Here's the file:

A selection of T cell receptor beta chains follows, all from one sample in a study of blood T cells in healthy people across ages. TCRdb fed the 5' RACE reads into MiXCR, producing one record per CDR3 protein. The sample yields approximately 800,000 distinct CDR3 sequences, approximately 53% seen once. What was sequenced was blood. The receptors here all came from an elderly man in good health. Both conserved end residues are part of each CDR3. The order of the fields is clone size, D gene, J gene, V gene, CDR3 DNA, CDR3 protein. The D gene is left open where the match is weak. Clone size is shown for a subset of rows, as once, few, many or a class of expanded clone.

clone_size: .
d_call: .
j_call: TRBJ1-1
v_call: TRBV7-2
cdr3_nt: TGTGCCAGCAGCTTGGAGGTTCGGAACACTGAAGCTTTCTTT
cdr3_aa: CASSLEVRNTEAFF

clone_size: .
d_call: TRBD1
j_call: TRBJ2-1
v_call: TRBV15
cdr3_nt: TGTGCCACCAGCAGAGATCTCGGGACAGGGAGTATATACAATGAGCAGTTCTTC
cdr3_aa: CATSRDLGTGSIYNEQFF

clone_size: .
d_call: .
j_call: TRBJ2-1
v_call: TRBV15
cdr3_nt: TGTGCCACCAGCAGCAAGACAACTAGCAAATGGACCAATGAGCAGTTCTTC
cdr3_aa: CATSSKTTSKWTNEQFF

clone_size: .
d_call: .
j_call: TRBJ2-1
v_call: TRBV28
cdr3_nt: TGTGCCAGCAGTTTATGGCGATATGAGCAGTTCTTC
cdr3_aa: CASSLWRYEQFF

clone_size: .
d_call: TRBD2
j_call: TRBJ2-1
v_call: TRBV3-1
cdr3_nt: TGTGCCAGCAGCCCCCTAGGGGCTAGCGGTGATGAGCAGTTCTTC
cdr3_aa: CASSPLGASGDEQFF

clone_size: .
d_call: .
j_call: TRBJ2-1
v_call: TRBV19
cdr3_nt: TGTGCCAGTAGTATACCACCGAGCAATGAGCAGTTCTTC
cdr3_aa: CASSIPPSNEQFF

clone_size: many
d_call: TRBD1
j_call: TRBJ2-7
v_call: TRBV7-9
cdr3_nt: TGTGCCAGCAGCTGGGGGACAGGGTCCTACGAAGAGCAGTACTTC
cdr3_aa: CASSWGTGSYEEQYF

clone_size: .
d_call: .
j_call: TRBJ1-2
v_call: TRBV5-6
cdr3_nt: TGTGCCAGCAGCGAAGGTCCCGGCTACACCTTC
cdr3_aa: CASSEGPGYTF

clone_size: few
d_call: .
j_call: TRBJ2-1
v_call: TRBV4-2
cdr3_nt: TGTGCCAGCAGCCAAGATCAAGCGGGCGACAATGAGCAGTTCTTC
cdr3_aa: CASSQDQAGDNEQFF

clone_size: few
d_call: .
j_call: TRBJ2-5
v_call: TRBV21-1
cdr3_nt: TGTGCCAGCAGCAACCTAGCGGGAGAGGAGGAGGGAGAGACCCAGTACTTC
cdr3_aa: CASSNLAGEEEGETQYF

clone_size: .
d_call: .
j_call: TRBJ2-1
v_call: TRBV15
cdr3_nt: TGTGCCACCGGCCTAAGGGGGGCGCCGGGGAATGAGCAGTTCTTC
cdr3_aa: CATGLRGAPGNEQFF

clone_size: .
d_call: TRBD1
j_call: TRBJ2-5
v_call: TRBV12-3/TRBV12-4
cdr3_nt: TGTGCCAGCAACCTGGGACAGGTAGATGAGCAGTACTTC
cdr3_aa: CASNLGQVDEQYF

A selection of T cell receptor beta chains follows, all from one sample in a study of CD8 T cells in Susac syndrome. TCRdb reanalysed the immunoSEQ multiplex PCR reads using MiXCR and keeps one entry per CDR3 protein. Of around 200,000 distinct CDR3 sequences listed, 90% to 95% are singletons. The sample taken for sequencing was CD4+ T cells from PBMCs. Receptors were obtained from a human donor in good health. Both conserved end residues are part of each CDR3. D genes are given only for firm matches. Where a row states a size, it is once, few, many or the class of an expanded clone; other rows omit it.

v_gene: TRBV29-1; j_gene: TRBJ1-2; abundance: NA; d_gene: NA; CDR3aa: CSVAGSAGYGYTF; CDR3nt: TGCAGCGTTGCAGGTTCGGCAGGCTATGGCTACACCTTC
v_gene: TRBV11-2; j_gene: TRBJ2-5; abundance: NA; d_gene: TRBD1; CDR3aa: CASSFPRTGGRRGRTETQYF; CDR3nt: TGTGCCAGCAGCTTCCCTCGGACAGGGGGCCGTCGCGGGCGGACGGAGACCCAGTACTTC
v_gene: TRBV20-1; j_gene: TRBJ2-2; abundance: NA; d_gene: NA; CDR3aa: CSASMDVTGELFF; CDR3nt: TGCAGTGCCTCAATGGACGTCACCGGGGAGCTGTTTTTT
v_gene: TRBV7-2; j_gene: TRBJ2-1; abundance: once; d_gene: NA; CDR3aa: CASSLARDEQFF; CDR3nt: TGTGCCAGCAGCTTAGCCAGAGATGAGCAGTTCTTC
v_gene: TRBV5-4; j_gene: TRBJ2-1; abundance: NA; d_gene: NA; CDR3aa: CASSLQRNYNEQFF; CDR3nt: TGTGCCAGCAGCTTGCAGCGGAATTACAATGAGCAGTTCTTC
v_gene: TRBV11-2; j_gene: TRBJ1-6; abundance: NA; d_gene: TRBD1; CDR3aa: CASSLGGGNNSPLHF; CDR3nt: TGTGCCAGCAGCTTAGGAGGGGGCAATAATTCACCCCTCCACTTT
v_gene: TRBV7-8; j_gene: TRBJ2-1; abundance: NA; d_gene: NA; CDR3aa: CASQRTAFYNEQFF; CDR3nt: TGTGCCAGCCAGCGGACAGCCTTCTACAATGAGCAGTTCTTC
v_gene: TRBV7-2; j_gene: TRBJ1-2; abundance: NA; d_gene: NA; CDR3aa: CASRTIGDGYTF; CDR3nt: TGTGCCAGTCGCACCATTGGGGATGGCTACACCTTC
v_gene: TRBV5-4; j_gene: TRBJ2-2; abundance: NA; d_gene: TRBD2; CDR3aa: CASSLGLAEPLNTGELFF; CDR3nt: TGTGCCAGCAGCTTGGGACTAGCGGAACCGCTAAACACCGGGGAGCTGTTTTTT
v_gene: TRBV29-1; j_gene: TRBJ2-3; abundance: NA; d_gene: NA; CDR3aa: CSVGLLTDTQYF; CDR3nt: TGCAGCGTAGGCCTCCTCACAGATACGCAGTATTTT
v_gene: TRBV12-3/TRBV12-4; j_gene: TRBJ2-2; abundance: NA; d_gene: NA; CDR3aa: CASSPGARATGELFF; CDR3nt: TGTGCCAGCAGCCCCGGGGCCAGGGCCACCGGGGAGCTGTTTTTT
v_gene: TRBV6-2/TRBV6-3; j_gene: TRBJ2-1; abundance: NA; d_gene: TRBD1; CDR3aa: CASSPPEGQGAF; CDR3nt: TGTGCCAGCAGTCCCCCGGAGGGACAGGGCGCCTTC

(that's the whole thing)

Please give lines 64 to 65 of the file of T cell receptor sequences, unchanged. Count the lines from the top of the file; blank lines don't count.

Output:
j_call: TRBJ2-1
v_call: TRBV15